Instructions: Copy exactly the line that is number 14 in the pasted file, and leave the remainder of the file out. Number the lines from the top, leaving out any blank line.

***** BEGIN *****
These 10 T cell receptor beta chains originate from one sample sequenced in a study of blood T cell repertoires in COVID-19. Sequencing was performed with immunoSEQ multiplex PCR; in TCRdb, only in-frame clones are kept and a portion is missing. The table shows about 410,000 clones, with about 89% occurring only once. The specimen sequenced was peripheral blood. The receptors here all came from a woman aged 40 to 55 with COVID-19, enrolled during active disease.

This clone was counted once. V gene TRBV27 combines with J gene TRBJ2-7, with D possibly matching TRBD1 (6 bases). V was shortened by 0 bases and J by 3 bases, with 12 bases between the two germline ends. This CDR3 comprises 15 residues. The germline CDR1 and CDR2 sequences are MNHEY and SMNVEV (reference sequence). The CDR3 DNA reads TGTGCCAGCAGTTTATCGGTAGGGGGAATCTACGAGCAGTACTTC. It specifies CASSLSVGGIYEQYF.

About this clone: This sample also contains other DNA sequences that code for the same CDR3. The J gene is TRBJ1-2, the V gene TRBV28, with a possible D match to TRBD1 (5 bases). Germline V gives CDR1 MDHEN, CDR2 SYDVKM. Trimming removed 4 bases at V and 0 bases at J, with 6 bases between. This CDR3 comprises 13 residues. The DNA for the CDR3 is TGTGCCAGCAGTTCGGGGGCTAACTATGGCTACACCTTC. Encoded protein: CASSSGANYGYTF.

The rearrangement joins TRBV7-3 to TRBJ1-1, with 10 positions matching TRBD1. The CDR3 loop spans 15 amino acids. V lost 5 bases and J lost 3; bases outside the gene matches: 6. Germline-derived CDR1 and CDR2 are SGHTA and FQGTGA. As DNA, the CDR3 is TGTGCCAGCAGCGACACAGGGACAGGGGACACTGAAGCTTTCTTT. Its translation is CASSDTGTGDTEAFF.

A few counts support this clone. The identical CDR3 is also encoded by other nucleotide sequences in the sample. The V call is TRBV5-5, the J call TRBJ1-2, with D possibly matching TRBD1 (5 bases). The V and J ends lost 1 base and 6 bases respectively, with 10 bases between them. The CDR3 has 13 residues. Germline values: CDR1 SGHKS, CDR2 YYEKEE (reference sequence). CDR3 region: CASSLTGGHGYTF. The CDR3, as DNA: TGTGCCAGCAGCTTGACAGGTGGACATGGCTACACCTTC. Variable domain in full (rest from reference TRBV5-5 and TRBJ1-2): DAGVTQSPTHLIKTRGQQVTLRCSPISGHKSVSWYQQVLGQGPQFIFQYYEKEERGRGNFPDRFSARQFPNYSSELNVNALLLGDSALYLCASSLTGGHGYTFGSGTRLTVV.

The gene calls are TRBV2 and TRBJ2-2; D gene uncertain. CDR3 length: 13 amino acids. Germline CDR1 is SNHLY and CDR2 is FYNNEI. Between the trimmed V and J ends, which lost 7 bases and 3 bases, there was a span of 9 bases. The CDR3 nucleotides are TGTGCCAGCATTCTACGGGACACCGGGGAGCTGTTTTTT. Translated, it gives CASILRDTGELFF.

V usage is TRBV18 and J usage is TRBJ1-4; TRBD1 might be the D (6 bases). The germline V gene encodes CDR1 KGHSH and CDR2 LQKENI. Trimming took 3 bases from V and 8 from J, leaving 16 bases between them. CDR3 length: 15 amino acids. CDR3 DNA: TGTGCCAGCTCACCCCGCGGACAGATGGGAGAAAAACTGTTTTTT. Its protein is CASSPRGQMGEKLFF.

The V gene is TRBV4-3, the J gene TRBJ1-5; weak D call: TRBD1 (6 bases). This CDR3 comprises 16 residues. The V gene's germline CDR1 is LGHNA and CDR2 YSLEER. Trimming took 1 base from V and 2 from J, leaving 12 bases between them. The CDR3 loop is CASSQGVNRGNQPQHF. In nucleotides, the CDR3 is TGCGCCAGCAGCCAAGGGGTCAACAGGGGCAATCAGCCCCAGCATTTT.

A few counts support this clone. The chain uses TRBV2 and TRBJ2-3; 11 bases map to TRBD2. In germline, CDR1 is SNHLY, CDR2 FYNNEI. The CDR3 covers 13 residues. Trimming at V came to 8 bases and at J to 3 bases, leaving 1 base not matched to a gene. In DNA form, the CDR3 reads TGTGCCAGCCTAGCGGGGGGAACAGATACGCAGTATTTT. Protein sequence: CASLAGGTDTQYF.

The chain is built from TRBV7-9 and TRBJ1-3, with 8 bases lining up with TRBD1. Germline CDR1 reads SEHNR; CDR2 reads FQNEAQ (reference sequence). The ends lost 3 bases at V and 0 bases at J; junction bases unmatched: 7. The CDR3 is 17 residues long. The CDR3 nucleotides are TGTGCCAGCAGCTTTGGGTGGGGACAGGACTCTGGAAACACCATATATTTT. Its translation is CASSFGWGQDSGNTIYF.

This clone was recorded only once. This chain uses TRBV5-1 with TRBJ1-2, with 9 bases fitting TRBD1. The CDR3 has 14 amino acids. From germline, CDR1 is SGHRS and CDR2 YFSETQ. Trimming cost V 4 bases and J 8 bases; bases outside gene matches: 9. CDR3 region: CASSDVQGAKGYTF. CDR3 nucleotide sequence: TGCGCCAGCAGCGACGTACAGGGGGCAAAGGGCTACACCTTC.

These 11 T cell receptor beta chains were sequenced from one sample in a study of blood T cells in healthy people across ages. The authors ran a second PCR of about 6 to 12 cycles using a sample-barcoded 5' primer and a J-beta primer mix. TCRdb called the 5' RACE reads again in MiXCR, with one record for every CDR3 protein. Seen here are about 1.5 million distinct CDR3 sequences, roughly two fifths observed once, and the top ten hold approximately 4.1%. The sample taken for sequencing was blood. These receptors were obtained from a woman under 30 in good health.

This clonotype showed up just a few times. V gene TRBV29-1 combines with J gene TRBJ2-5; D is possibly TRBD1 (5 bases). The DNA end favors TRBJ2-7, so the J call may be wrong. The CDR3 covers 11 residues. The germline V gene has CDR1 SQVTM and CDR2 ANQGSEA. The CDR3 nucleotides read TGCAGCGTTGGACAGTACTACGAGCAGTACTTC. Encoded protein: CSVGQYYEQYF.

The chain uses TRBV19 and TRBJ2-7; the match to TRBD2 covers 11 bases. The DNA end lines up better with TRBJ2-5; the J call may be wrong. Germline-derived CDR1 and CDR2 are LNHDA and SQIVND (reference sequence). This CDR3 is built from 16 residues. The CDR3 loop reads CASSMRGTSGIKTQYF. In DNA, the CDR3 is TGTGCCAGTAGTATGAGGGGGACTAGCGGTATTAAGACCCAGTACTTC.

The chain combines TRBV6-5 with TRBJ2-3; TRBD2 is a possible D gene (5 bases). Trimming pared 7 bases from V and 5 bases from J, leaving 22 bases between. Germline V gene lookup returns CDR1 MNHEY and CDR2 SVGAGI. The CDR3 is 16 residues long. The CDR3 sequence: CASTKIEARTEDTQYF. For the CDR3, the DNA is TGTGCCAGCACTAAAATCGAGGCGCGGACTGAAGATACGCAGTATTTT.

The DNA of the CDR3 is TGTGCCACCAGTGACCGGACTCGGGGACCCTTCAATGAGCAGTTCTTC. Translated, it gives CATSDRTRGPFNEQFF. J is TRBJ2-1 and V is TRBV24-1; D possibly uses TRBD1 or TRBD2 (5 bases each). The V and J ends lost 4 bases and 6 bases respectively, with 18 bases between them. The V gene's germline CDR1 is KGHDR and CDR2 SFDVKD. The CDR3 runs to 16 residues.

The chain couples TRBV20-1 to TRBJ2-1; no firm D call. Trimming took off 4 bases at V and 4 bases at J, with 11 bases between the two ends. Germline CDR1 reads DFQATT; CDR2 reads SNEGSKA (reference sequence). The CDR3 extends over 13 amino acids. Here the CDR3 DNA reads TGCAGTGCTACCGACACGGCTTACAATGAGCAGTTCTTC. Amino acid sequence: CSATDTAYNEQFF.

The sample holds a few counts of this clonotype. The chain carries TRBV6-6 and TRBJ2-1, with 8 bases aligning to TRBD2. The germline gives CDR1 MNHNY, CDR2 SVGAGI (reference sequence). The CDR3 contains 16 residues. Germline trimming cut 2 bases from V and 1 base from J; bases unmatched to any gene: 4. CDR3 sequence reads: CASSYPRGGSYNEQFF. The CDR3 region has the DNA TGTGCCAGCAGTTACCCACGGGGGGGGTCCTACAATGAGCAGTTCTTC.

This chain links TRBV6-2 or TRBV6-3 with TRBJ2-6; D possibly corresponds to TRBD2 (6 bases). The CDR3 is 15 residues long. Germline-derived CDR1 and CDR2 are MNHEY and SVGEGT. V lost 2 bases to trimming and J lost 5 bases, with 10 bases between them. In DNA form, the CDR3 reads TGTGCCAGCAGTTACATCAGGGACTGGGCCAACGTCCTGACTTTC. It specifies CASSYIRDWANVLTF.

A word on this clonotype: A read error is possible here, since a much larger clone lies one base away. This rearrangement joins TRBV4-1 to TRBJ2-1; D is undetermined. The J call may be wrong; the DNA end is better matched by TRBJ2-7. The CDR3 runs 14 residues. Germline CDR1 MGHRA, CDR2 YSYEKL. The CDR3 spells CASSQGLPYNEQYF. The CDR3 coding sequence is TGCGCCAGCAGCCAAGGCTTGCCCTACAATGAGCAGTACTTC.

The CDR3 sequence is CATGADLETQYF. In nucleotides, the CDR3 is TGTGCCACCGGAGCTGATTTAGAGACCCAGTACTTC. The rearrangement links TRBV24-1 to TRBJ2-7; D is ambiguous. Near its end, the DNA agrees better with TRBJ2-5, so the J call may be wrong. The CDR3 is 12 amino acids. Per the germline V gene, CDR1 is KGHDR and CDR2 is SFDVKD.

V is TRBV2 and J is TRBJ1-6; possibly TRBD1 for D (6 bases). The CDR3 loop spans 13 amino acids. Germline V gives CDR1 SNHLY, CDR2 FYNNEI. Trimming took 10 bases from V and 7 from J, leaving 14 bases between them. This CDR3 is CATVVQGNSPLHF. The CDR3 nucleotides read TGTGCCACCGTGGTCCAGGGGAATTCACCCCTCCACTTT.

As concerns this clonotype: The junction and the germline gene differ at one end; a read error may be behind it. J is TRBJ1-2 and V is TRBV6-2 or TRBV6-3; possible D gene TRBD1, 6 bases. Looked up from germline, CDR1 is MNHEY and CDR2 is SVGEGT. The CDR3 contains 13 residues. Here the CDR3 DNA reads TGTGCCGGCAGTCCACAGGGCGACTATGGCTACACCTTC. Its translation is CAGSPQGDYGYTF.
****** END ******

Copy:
The chain uses TRBV19 and TRBJ2-7; the match to TRBD2 covers 11 bases. The DNA end lines up better with TRBJ2-5; the J call may be wrong. Germline-derived CDR1 and CDR2 are LNHDA and SQIVND (reference sequence). This CDR3 is built from 16 residues. The CDR3 loop reads CASSMRGTSGIKTQYF. In DNA, the CDR3 is TGTGCCAGTAGTATGAGGGGGACTAGCGGTATTAAGACCCAGTACTTC.